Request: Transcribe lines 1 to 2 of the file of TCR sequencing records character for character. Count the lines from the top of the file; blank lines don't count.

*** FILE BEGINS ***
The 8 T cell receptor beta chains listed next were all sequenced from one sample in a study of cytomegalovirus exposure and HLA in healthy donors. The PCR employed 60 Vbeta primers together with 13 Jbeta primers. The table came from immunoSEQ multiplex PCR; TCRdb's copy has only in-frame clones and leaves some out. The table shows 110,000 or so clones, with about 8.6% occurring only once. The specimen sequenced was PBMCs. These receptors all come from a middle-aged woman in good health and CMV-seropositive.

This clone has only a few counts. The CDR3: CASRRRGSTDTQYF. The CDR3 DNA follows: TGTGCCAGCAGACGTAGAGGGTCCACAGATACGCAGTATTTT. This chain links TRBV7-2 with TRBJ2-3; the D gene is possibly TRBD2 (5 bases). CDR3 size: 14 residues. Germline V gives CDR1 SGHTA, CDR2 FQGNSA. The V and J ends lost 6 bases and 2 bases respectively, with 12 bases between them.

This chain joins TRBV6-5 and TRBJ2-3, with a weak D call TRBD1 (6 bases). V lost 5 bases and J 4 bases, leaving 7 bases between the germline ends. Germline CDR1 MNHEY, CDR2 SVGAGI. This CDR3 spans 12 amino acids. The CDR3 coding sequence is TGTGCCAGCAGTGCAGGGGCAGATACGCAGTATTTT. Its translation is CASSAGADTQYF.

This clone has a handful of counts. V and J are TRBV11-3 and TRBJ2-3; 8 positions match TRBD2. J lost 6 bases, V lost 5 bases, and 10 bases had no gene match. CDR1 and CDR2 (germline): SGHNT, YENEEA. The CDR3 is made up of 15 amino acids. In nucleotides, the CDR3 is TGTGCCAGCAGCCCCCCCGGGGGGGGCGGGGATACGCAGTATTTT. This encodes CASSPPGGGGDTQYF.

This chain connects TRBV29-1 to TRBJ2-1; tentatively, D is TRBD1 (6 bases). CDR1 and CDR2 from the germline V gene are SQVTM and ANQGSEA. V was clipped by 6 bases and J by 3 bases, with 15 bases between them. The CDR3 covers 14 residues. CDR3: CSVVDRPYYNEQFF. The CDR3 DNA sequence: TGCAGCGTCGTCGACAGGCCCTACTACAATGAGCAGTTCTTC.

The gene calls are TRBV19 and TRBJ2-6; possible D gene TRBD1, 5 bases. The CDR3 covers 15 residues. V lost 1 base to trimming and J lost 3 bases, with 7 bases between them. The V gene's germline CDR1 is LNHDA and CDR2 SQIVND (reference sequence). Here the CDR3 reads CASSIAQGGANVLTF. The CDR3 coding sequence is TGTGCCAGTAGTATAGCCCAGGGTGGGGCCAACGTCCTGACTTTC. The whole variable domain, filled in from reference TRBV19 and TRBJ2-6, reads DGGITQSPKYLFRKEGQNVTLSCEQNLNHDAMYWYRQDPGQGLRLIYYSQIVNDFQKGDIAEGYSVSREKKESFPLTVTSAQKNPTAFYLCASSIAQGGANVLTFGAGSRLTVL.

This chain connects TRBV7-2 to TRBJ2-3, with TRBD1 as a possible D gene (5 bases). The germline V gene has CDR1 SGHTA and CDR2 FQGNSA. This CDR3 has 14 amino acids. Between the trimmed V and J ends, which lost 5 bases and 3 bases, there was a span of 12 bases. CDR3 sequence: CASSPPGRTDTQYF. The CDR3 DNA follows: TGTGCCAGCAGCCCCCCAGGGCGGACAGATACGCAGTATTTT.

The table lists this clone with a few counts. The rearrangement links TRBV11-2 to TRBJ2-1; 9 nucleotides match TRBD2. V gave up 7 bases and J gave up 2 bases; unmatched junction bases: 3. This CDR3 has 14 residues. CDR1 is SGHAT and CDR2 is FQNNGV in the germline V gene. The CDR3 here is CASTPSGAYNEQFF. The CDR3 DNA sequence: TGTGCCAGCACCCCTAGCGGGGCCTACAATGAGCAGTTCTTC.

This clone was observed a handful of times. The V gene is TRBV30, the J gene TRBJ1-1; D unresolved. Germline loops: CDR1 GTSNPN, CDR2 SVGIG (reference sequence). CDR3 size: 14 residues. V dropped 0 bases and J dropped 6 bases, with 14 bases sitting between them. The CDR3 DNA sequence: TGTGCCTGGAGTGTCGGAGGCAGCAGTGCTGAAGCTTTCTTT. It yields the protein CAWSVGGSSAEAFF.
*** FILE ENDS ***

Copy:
The 8 T cell receptor beta chains listed next were all sequenced from one sample in a study of cytomegalovirus exposure and HLA in healthy donors. The PCR employed 60 Vbeta primers together with 13 Jbeta primers. The table came from immunoSEQ multiplex PCR; TCRdb's copy has only in-frame clones and leaves some out. The table shows 110,000 or so clones, with about 8.6% occurring only once. The specimen sequenced was PBMCs. These receptors all come from a middle-aged woman in good health and CMV-seropositive.

This clone has only a few counts. The CDR3: CASRRRGSTDTQYF. The CDR3 DNA follows: TGTGCCAGCAGACGTAGAGGGTCCACAGATACGCAGTATTTT. This chain links TRBV7-2 with TRBJ2-3; the D gene is possibly TRBD2 (5 bases). CDR3 size: 14 residues. Germline V gives CDR1 SGHTA, CDR2 FQGNSA. The V and J ends lost 6 bases and 2 bases respectively, with 12 bases between them.